Sept 11, 2011; East Rutherford, NJ, USA; New York Jets cornerback Darrelle Revis (24) celebrates his interception during the second half against the Dallas Cowboys at the MetLife Stadium. The Jets defeated the Cowboys 27-24. Mandatory Credit: Ed Mulholland-USA TODAY Sports

Is Darrelle Revis Worth The Hassle for the Tampa Bay Buccaneers?

We’ve heard it all by now- rumors have been swooning about the New York Jets’ Darrelle Revis, but no trade destination has ever really made sense  but the Tampa Bay Buccaneers. The Bucs are in a position where they’re essentially bidding against themselves, but after a season that saw them dead last in the NFL in passing yardage allowed, they’re desperate to upgrade their secondary and Revis is in obvious fit. The talks have revolved around the Bucs’ 13th overall pick in this year’s NFL Draft, but the Bucs want to instead trade the Jets their 2014 first round pick, which they believe will be later in the first round as their team improves next season. Does this whole situation make any sense for the Buccaneers? Is Darrelle Revis good enough that the Buccaneers should put their pride aside and make this deal happen even if giving up what they hope will be their last pick in the top half of the first round for a while is what it takes to do so?

Using the metric Win Probability Added from Advanced NFL Stats, Bucs cornerbacks actually ranked 7th in the NFL with a 3.59 value. The simplest way to think about that number is that their cornerbacks made the Bucs 22.4% more likely (3.59 divided by 16) to win each game. How does that make any sense? As it turned out, it’s quite misleading as the Bucs had 9 players take snaps at CB over the course of the year, and the more players you have, the more win probability you’re going to add even if they’re not as good individual. When looking at WPA per player, the Bucs dip all the way to 23rd in the NFL which certainly makes more sense given that they ranked 27th in Passer Rating Against in the NFL in 2012. That parallel between WPA per player and the Bucs’ Passer Rating ranking is a little interesting, and that becomes much more so the case when looking at the entire NFL. WPA per cornerback and Passer Rating had a -.472 correlation, not the strong relationship but still quite noticeable. Taking the Rvalue, we can say that 22.3% of the variation in Passer Rating Against can be explained by the WPA per cornerback for each team, which is nothing too crazy given that teams have 2 or 3 cornerbacks on the field at the same time, and 2.5 divided by 11 is 22.7%, basically the same as the Rvalue. But correlation does not imply causation and we especially can’t say that the cornerbacks performance as determined by WPA is the only thing affecting that 22.3% of Passer Rating Against. A quick glance at the graph of Passer Rating Against versus the WPA/CB gives us a hint about what’s going on.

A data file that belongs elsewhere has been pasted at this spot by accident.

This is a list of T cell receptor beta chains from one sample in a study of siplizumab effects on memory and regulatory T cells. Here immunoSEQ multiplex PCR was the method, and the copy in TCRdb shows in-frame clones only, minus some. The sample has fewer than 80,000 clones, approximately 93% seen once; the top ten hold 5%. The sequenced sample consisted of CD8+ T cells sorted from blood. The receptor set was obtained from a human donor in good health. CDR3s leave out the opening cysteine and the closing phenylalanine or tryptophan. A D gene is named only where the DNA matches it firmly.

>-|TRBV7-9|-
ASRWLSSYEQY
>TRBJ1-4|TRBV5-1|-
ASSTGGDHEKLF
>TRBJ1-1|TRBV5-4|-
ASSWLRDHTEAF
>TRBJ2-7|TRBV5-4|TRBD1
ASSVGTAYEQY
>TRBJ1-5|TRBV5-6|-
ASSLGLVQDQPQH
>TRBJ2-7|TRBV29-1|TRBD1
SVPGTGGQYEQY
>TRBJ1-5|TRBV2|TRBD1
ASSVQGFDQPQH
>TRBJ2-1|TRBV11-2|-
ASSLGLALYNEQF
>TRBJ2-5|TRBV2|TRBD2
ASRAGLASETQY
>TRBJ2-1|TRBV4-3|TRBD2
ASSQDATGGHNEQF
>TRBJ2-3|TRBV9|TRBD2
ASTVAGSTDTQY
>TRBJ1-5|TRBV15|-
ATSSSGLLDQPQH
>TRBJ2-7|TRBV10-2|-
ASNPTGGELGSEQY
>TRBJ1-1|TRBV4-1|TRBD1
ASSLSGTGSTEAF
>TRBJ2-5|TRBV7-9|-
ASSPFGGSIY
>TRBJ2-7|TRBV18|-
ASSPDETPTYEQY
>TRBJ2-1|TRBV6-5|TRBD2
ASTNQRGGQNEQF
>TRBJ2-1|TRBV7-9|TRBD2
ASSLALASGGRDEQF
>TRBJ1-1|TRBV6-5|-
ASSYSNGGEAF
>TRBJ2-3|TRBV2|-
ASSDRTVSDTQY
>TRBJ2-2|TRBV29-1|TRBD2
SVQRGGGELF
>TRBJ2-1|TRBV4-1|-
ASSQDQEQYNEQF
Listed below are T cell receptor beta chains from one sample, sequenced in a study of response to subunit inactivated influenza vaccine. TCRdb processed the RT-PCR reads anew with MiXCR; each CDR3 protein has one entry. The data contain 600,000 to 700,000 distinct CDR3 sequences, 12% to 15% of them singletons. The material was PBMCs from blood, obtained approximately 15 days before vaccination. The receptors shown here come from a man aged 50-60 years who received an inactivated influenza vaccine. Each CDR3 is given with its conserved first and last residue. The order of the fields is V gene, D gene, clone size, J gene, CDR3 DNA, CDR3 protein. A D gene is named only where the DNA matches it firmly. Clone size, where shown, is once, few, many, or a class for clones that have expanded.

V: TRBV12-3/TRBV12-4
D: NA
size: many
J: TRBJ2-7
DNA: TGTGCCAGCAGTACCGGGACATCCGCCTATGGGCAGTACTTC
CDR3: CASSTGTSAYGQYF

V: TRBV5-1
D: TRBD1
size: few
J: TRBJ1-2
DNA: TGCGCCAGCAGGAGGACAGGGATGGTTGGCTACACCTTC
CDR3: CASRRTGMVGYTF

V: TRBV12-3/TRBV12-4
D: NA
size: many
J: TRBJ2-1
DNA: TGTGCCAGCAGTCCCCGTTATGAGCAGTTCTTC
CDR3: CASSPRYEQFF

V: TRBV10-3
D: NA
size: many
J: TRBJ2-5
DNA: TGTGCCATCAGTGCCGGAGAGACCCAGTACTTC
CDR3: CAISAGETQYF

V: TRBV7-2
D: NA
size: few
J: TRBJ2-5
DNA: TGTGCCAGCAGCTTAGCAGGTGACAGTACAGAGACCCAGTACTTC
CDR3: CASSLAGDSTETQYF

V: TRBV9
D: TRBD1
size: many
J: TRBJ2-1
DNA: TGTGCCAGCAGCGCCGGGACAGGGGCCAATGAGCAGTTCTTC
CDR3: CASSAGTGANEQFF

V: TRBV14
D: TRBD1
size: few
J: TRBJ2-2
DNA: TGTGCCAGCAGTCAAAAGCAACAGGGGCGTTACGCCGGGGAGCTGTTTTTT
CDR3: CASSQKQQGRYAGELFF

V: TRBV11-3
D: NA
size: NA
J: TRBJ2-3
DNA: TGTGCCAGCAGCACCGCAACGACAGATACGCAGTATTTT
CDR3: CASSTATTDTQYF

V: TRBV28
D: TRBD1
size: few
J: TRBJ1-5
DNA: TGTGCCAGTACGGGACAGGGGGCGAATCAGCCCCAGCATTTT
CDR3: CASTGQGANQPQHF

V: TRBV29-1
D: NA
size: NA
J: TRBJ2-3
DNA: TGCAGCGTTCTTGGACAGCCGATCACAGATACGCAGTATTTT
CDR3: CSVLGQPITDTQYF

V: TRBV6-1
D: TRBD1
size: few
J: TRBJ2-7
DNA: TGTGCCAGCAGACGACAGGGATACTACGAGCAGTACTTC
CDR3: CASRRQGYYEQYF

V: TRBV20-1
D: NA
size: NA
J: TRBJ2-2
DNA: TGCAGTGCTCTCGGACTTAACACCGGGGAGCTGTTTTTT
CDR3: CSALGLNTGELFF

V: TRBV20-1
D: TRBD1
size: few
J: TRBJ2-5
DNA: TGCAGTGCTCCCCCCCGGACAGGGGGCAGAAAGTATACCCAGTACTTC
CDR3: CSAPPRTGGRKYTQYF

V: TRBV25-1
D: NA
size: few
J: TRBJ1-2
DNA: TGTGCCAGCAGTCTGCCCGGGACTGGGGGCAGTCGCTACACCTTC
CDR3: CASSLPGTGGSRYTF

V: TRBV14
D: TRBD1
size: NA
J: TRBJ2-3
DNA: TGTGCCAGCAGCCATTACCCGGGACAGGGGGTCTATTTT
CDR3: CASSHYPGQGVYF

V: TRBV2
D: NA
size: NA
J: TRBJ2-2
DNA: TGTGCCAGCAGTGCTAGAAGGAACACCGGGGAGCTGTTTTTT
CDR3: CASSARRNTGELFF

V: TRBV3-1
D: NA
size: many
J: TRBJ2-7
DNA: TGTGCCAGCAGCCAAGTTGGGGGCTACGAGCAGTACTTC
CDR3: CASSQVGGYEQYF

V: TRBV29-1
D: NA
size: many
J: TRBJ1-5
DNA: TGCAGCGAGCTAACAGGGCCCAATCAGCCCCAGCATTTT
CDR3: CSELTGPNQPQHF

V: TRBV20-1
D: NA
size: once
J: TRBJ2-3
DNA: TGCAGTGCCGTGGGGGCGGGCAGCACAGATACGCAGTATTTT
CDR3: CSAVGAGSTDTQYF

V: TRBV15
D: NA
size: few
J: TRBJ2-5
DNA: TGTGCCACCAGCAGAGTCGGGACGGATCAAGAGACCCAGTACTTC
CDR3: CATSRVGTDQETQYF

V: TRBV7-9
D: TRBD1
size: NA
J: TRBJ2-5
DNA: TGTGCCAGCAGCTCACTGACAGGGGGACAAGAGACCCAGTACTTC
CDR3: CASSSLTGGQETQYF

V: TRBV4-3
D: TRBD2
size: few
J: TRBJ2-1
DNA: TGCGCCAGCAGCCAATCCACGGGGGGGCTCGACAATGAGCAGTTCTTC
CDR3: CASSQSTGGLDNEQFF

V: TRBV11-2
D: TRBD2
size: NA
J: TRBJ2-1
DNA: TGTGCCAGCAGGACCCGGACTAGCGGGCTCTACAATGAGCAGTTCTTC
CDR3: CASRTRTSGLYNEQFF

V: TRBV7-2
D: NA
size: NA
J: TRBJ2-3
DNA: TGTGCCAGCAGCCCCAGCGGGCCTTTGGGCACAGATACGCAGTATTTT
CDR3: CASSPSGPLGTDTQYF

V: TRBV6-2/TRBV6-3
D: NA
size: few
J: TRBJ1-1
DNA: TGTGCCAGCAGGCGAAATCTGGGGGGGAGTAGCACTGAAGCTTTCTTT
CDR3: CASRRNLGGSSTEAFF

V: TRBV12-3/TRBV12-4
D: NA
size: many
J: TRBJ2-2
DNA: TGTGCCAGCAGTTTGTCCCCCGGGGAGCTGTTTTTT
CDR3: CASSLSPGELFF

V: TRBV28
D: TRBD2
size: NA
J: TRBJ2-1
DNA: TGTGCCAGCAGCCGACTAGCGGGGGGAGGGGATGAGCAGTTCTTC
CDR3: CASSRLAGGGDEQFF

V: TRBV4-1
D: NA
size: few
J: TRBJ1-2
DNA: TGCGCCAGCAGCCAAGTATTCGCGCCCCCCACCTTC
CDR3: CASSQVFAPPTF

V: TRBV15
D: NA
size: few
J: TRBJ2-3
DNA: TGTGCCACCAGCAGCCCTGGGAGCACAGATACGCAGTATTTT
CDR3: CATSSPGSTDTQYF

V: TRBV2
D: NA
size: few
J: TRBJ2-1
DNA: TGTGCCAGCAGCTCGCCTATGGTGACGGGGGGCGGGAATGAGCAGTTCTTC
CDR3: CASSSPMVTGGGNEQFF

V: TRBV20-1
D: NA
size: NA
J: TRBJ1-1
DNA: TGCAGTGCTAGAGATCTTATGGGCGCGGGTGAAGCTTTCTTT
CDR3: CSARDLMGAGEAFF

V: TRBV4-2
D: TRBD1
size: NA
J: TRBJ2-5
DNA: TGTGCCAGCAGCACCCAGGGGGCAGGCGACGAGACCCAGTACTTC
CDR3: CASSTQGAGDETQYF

Looking at the graph, the only real negative correlation lies in the seven points the farther to the right, the teams with the the highest WPA/CB values. Of those 7, 6 of them rank among the top 10 in the NFL in Passer Rating Against. Take out those 7 points, and there’s basically no correlation at (r=.083). What does this mean? Essentially that only the teams with the true top-of-the-top corners can really make their defenses elite and the separation between everyone else based on their corner play is not very large. That’s where Darrelle Revis comes in for the Tampa Bay Buccaneers.

In 2011, his last full season, Revis managed a 1.84 WPA all by himself, the best in the NFL that year and higher than what four NFL teams managed in 2012. If the Bucs add that level of production, it will make their entire secondary better and give them a chance to completely reverse course and become a top 10 defense next season. If the Bucs could guarantee that level of performance from Revis, the Jets asking for a 1st and 3rd round pick in exchange for Revis is nothing. It may be a long time before they get another chance to acquire a player of Revis’ caliber with the ability almost singlehandedly turn the entire defense around.

There’s another complicating factor in this- Revis is coming off knee surgery and it’s very much in question whether he can resume being the best corner in football when he gets back onto the gridiron. If Revis is a good but not great corner, he certainly would not be worth a 1st and a 3rd round pick (or a 1st and a 2nd next year) because the impact he could make on the Bucs defense would be marginal at best. In that case, the Bucs would be better off simply holding onto their picks or trading down and drafting a corner. Darrelle Revis’ health will be the key to the negotiations- but if the Bucs believe that Revis is healthy and ready to return to elite form, they could regret it for a long time if the offseason passes with Revis not in their uniform.

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